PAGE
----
Student theatre at Warwick – a modern evolution
For the last six months, an entirely student-lead production team and I have been planning, pitching, budgeting, organising, casting, rehearsing and marketing this year’s Music Theatre Warwick (MTW) Theatre Show – ‘FAME: The Musical’. This is one of only two student theatre productions that get to perform in the iconic Warwick Arts Centre (WAC) theatre. It is a highly competitive production slot and the biggest show of the year within the MTW calendar. My role as co-producer; I am jointly responsible for all the organisational aspects of the production, along with supervising rehearsals, marketing, technology, and the band – all made up entirely of Warwick students. After having a conversation with a friend’s mum who attended Warwick in the early 90s, I thought it would be interesting to explore how the student theatre scene at Warwick has changed over time, and how technology might impact elements of the production process that remain today.
As time passed, the drama scene at Warwick expanded with more, smaller societies.
Back in the 90s, Warwick’s drama scene consisted of only two societies: Warwick University Drama Society (WUDS), and Gilbert and Sullivan Society. Given that the latter only created productions of Gilbert and Sullivan shows, most student theatre productions were part of WUDS, including mainstream musicals, as well as plays. As time passed, the drama scene at Warwick expanded with more, smaller societies dedicated to specific types of theatre. Today, the Drama Collective is made up of four different societies: WUDS, which only uses existing plays, Freshblood New Writing (the clue is in the name, but it is all student-written plays), Codpiece, which specialise in devised theatre, and Tech Crew, who provide all of the technical designs (again made up entirely of students). Music Theatre Warwick, however, is not part of the Drama Collective but operates independently.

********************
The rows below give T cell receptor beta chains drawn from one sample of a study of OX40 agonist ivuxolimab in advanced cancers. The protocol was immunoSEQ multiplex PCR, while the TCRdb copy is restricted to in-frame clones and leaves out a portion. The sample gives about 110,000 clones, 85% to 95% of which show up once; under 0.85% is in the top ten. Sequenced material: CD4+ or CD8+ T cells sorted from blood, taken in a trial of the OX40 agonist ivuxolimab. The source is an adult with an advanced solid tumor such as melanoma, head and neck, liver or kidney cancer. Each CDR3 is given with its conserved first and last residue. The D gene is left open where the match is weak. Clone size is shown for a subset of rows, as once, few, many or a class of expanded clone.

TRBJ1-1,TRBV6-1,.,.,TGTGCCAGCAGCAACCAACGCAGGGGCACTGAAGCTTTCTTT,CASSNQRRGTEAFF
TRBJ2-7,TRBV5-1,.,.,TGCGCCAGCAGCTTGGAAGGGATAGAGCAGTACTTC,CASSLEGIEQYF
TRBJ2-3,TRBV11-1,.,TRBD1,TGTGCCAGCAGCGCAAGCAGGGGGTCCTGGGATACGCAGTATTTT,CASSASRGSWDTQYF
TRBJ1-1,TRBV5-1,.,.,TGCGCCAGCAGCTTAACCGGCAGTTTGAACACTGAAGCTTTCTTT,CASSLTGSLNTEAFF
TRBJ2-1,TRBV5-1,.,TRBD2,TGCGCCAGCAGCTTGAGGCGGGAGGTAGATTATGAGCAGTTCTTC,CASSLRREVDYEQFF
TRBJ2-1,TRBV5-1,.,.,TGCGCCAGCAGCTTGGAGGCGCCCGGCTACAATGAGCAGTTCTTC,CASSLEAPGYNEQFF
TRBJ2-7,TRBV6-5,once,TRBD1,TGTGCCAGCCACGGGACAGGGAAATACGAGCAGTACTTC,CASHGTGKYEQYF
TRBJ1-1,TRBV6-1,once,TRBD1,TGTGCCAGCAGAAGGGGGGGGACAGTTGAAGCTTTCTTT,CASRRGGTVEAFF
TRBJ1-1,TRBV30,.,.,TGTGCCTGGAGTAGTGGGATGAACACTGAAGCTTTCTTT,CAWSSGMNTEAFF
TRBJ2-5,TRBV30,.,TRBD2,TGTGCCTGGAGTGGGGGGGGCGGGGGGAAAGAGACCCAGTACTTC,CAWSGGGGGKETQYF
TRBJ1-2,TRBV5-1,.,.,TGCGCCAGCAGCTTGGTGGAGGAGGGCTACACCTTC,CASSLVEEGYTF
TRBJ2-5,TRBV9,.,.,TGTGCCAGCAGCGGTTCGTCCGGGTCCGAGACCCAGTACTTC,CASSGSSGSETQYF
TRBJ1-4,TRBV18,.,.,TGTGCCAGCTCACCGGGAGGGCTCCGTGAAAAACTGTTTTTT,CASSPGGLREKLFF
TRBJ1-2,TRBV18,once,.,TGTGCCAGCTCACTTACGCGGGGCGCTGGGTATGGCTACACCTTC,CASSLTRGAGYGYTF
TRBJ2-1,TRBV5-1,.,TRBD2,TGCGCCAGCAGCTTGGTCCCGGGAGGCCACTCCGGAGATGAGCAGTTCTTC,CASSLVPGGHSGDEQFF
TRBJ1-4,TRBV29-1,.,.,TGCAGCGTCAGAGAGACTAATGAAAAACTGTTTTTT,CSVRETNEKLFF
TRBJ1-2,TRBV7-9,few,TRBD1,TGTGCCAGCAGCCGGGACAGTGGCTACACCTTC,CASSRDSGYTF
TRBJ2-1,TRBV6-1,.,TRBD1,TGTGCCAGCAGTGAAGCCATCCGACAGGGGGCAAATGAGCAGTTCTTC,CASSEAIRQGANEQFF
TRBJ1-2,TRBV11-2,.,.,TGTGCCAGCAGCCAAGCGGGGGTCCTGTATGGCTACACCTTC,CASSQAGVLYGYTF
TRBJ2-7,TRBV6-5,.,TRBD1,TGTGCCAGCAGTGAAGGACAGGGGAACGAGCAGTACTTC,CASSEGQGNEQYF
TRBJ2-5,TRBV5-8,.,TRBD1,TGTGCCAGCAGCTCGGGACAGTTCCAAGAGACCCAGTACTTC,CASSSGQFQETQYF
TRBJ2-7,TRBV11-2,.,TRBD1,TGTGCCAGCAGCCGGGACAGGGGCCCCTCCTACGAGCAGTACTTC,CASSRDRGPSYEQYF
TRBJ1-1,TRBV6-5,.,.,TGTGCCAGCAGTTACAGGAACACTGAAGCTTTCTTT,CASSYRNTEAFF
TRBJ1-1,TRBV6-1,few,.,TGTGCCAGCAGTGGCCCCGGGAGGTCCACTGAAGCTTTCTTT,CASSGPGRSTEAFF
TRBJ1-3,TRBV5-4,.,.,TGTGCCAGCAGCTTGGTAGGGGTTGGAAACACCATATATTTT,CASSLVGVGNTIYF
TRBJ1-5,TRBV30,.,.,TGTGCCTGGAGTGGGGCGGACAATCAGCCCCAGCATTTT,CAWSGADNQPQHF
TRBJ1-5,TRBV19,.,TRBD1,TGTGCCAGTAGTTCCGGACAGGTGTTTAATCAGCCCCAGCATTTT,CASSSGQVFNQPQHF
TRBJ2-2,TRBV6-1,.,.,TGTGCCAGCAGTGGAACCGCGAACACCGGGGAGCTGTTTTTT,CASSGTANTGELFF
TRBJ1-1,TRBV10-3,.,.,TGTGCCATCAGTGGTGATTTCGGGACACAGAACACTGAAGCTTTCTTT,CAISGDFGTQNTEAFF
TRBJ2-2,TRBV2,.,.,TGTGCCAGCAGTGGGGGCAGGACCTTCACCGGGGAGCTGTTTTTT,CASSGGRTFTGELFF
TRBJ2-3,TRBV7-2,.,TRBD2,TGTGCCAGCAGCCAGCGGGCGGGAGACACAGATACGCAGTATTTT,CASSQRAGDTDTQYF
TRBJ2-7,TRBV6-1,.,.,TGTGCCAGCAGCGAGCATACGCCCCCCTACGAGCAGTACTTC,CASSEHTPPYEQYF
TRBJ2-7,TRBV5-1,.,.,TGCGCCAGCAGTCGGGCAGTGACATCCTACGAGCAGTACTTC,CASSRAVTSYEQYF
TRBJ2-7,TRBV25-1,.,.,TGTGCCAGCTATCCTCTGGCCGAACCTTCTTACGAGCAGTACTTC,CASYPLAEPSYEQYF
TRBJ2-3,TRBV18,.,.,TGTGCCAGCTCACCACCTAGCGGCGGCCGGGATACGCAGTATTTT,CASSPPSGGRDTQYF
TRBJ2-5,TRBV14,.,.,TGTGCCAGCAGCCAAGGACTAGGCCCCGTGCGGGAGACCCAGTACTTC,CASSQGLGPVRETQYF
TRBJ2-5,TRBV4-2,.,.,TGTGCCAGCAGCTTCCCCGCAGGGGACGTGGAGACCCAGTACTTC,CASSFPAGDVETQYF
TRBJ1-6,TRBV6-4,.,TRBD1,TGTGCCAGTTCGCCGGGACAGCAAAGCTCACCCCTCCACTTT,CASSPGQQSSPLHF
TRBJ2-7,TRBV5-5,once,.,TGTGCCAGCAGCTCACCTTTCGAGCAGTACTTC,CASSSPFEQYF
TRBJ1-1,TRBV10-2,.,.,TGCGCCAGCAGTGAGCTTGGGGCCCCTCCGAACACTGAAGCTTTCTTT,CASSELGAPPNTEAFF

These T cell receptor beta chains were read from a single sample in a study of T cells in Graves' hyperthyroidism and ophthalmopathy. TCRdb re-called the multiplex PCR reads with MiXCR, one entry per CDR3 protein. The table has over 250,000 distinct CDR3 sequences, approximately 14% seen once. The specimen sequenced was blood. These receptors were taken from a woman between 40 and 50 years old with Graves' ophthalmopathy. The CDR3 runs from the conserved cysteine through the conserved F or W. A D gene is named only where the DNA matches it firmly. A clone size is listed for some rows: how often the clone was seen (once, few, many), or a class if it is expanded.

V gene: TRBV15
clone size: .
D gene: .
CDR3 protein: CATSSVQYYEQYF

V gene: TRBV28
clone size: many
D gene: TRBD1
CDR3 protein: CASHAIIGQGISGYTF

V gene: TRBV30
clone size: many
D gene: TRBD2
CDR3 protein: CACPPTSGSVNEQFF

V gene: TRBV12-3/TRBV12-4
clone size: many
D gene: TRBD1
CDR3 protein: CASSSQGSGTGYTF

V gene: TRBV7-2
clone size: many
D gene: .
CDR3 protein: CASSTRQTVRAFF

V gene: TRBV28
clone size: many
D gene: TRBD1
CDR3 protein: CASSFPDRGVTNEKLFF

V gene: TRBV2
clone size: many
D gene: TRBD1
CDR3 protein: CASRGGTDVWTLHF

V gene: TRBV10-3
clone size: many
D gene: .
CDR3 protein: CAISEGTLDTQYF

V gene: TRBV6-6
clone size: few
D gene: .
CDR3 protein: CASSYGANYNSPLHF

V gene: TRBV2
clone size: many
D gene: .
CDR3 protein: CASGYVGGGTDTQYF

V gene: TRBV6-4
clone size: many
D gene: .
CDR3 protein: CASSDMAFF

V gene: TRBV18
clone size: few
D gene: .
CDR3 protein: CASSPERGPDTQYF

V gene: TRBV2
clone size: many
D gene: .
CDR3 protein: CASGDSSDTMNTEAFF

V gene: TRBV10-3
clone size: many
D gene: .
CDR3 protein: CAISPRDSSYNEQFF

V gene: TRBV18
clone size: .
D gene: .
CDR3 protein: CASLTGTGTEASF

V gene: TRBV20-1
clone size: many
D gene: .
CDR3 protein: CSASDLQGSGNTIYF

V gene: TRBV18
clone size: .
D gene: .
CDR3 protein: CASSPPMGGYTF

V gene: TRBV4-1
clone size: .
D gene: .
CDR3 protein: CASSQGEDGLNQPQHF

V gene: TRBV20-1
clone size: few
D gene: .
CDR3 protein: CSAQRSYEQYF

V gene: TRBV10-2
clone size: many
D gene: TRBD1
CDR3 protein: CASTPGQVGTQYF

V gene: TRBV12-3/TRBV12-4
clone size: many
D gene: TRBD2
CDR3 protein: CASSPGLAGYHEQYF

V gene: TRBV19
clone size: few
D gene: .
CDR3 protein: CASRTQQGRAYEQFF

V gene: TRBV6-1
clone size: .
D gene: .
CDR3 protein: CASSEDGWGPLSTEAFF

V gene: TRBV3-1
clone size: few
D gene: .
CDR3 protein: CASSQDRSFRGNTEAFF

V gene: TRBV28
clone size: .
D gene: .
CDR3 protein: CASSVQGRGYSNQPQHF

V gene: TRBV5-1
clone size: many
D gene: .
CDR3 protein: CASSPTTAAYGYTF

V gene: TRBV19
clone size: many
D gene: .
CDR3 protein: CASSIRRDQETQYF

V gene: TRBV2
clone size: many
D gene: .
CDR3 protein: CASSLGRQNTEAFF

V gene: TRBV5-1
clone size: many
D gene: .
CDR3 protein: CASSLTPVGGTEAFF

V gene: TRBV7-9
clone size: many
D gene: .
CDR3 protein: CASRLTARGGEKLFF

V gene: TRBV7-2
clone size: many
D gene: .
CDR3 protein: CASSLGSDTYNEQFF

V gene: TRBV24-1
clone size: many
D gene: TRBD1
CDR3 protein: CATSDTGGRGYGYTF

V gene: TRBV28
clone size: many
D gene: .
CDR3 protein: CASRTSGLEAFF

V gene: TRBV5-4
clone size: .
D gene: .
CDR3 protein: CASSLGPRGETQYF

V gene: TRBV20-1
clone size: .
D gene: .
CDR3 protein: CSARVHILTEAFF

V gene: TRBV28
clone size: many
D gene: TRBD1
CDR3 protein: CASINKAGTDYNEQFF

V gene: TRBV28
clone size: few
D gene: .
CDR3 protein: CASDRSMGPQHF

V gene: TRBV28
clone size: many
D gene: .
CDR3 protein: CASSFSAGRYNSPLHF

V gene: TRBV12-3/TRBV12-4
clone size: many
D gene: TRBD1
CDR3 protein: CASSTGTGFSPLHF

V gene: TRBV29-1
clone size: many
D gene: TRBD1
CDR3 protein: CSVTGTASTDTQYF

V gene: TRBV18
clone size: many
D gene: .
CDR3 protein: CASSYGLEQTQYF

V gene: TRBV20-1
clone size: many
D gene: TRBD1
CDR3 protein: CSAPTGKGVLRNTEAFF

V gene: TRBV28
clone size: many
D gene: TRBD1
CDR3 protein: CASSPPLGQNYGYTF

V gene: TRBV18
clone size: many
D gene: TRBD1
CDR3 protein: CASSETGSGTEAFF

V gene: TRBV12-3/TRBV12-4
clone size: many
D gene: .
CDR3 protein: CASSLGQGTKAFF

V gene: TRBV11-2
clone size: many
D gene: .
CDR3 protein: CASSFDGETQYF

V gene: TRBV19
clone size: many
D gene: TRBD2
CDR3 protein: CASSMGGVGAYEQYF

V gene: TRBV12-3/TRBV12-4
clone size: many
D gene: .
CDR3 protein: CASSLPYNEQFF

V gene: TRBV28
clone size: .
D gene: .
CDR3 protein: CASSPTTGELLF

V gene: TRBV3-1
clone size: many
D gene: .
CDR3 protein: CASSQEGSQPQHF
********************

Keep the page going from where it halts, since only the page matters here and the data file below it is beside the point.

Many of the central elements of creating a show remain unchanged.
One of the main changes to student productions over the last 50 years is the rise of modern technology. When speaking with Warwick Drama alumni, it never occurred to me just how much I have relied on technology for organising FAME. We use computer software daily to produce publicity materials, organise cast availability, as well as create spreadsheets and the digital “pack” for our application. Social media is our best friend, used for organising everyone in the cast and crew, sharing schedules, and liaising with the company and the WAC. I cannot begin to comprehend the difficulty of organising a large group of people without the convenience of Calltime or Facebook. Many of the central elements of creating a show remain unchanged, but we approach them differently based on the luxuries afforded us by social media.
The “pack” is a crucial aspect of the production process. In a nutshell, it’s a document with all the information needed to prove the show is viable during the application process – we used Microsoft Word. My friend’s mum – who organised the 1989 WUDS production of Cabaret – presented us with a scrapbook: their show’s pack. She had included letters written to the team, funding application letters, personal notes between production team members, and even a letter written to Judi Dench asking her to support the show, as she had been the original Sally Bowles. As the process continued, she documented photographs of costume fittings, rehearsals, and ticket stubs. This “pack”, which is nowadays hardly used after a successful application, had become a time capsule for the entire production. Although I am immensely grateful for the ease afforded me by the digital world, I couldn’t help but wish I had created a physical scrapbook of the show to keep as a memento.
Regardless of the impact of modern media, what hasn’t changed is the collective love for producing musicals that, each year, brings together a group of students to organise and create an entirely student-led production. This love for the arts lives on regardless of the decade, and it is great to be bringing back such an iconic musical with FAME. Although the show has been time-consuming, it is greatly rewarding, and I couldn’t be more proud of the whole cast and crew who have dedicated so much time to this production.